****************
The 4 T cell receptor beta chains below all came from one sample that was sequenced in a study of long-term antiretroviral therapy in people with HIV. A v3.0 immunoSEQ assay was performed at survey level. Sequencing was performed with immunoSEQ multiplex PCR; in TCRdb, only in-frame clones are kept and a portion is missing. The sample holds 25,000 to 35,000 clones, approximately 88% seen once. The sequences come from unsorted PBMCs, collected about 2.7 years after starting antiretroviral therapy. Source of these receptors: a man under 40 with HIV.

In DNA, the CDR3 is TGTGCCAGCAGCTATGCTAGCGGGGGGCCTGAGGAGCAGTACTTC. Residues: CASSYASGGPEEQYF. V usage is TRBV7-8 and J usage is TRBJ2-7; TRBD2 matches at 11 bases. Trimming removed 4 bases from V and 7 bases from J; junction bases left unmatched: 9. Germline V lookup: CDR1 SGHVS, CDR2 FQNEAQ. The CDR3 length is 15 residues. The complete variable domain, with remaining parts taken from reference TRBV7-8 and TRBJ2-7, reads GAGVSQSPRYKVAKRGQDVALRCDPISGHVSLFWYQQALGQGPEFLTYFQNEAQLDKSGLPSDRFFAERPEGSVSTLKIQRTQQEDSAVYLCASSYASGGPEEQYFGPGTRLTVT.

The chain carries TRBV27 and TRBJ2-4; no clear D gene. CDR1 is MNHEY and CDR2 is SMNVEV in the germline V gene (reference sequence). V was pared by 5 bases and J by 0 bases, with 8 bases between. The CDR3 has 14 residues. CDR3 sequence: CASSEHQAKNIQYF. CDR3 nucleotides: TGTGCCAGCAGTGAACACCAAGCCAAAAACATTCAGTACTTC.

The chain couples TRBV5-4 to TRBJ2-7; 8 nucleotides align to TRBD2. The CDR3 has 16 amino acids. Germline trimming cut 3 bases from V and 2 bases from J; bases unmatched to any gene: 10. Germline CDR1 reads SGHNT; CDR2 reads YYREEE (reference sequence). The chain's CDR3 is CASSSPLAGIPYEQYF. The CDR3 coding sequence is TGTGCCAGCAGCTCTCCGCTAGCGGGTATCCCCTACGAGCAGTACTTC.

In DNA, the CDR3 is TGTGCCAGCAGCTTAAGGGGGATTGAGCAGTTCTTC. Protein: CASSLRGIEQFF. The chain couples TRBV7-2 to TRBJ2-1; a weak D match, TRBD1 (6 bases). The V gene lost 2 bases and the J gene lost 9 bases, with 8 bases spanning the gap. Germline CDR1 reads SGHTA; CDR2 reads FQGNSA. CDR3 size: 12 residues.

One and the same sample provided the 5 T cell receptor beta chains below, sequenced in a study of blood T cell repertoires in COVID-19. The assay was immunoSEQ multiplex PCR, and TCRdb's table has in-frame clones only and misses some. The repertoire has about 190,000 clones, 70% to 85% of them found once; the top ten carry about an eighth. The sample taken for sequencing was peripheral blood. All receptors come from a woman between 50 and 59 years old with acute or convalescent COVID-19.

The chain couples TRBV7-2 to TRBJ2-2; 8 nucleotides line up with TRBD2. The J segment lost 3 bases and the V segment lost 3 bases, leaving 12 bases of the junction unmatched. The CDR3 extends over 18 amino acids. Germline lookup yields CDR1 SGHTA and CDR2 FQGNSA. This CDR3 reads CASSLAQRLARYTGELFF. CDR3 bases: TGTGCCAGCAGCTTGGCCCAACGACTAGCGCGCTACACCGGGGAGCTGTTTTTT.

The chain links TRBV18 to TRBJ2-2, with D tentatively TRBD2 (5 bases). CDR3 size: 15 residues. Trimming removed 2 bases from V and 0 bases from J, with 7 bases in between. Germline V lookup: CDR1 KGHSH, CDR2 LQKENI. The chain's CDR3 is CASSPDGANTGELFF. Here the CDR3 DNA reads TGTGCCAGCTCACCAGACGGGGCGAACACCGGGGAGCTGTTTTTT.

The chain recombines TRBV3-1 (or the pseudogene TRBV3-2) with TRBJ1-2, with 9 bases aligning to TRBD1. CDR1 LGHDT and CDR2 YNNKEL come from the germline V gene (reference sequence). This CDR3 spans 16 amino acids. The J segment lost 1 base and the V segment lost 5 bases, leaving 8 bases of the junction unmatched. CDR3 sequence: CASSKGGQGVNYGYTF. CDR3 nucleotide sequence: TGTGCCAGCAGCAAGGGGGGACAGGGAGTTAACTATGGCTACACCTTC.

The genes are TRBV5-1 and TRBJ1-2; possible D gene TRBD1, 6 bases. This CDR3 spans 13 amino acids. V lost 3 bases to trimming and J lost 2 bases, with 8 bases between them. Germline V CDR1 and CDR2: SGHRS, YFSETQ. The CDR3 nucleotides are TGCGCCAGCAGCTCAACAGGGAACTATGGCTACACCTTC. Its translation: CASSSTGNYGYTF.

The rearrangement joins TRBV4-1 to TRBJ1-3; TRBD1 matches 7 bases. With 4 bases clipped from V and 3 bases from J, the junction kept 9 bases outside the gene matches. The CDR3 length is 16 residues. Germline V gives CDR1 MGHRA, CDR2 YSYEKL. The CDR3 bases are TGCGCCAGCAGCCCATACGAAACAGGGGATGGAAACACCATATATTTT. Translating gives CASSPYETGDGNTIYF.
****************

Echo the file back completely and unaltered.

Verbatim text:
The 4 T cell receptor beta chains below all came from one sample that was sequenced in a study of long-term antiretroviral therapy in people with HIV. A v3.0 immunoSEQ assay was performed at survey level. Sequencing was performed with immunoSEQ multiplex PCR; in TCRdb, only in-frame clones are kept and a portion is missing. The sample holds 25,000 to 35,000 clones, approximately 88% seen once. The sequences come from unsorted PBMCs, collected about 2.7 years after starting antiretroviral therapy. Source of these receptors: a man under 40 with HIV.

In DNA, the CDR3 is TGTGCCAGCAGCTATGCTAGCGGGGGGCCTGAGGAGCAGTACTTC. Residues: CASSYASGGPEEQYF. V usage is TRBV7-8 and J usage is TRBJ2-7; TRBD2 matches at 11 bases. Trimming removed 4 bases from V and 7 bases from J; junction bases left unmatched: 9. Germline V lookup: CDR1 SGHVS, CDR2 FQNEAQ. The CDR3 length is 15 residues. The complete variable domain, with remaining parts taken from reference TRBV7-8 and TRBJ2-7, reads GAGVSQSPRYKVAKRGQDVALRCDPISGHVSLFWYQQALGQGPEFLTYFQNEAQLDKSGLPSDRFFAERPEGSVSTLKIQRTQQEDSAVYLCASSYASGGPEEQYFGPGTRLTVT.

The chain carries TRBV27 and TRBJ2-4; no clear D gene. CDR1 is MNHEY and CDR2 is SMNVEV in the germline V gene (reference sequence). V was pared by 5 bases and J by 0 bases, with 8 bases between. The CDR3 has 14 residues. CDR3 sequence: CASSEHQAKNIQYF. CDR3 nucleotides: TGTGCCAGCAGTGAACACCAAGCCAAAAACATTCAGTACTTC.

The chain couples TRBV5-4 to TRBJ2-7; 8 nucleotides align to TRBD2. The CDR3 has 16 amino acids. Germline trimming cut 3 bases from V and 2 bases from J; bases unmatched to any gene: 10. Germline CDR1 reads SGHNT; CDR2 reads YYREEE (reference sequence). The chain's CDR3 is CASSSPLAGIPYEQYF. The CDR3 coding sequence is TGTGCCAGCAGCTCTCCGCTAGCGGGTATCCCCTACGAGCAGTACTTC.

In DNA, the CDR3 is TGTGCCAGCAGCTTAAGGGGGATTGAGCAGTTCTTC. Protein: CASSLRGIEQFF. The chain couples TRBV7-2 to TRBJ2-1; a weak D match, TRBD1 (6 bases). The V gene lost 2 bases and the J gene lost 9 bases, with 8 bases spanning the gap. Germline CDR1 reads SGHTA; CDR2 reads FQGNSA. CDR3 size: 12 residues.

One and the same sample provided the 5 T cell receptor beta chains below, sequenced in a study of blood T cell repertoires in COVID-19. The assay was immunoSEQ multiplex PCR, and TCRdb's table has in-frame clones only and misses some. The repertoire has about 190,000 clones, 70% to 85% of them found once; the top ten carry about an eighth. The sample taken for sequencing was peripheral blood. All receptors come from a woman between 50 and 59 years old with acute or convalescent COVID-19.

The chain couples TRBV7-2 to TRBJ2-2; 8 nucleotides line up with TRBD2. The J segment lost 3 bases and the V segment lost 3 bases, leaving 12 bases of the junction unmatched. The CDR3 extends over 18 amino acids. Germline lookup yields CDR1 SGHTA and CDR2 FQGNSA. This CDR3 reads CASSLAQRLARYTGELFF. CDR3 bases: TGTGCCAGCAGCTTGGCCCAACGACTAGCGCGCTACACCGGGGAGCTGTTTTTT.

The chain links TRBV18 to TRBJ2-2, with D tentatively TRBD2 (5 bases). CDR3 size: 15 residues. Trimming removed 2 bases from V and 0 bases from J, with 7 bases in between. Germline V lookup: CDR1 KGHSH, CDR2 LQKENI. The chain's CDR3 is CASSPDGANTGELFF. Here the CDR3 DNA reads TGTGCCAGCTCACCAGACGGGGCGAACACCGGGGAGCTGTTTTTT.

The chain recombines TRBV3-1 (or the pseudogene TRBV3-2) with TRBJ1-2, with 9 bases aligning to TRBD1. CDR1 LGHDT and CDR2 YNNKEL come from the germline V gene (reference sequence). This CDR3 spans 16 amino acids. The J segment lost 1 base and the V segment lost 5 bases, leaving 8 bases of the junction unmatched. CDR3 sequence: CASSKGGQGVNYGYTF. CDR3 nucleotide sequence: TGTGCCAGCAGCAAGGGGGGACAGGGAGTTAACTATGGCTACACCTTC.

The genes are TRBV5-1 and TRBJ1-2; possible D gene TRBD1, 6 bases. This CDR3 spans 13 amino acids. V lost 3 bases to trimming and J lost 2 bases, with 8 bases between them. Germline V CDR1 and CDR2: SGHRS, YFSETQ. The CDR3 nucleotides are TGCGCCAGCAGCTCAACAGGGAACTATGGCTACACCTTC. Its translation: CASSSTGNYGYTF.

The rearrangement joins TRBV4-1 to TRBJ1-3; TRBD1 matches 7 bases. With 4 bases clipped from V and 3 bases from J, the junction kept 9 bases outside the gene matches. The CDR3 length is 16 residues. Germline V gives CDR1 MGHRA, CDR2 YSYEKL. The CDR3 bases are TGCGCCAGCAGCCCATACGAAACAGGGGATGGAAACACCATATATTTT. Translating gives CASSPYETGDGNTIYF.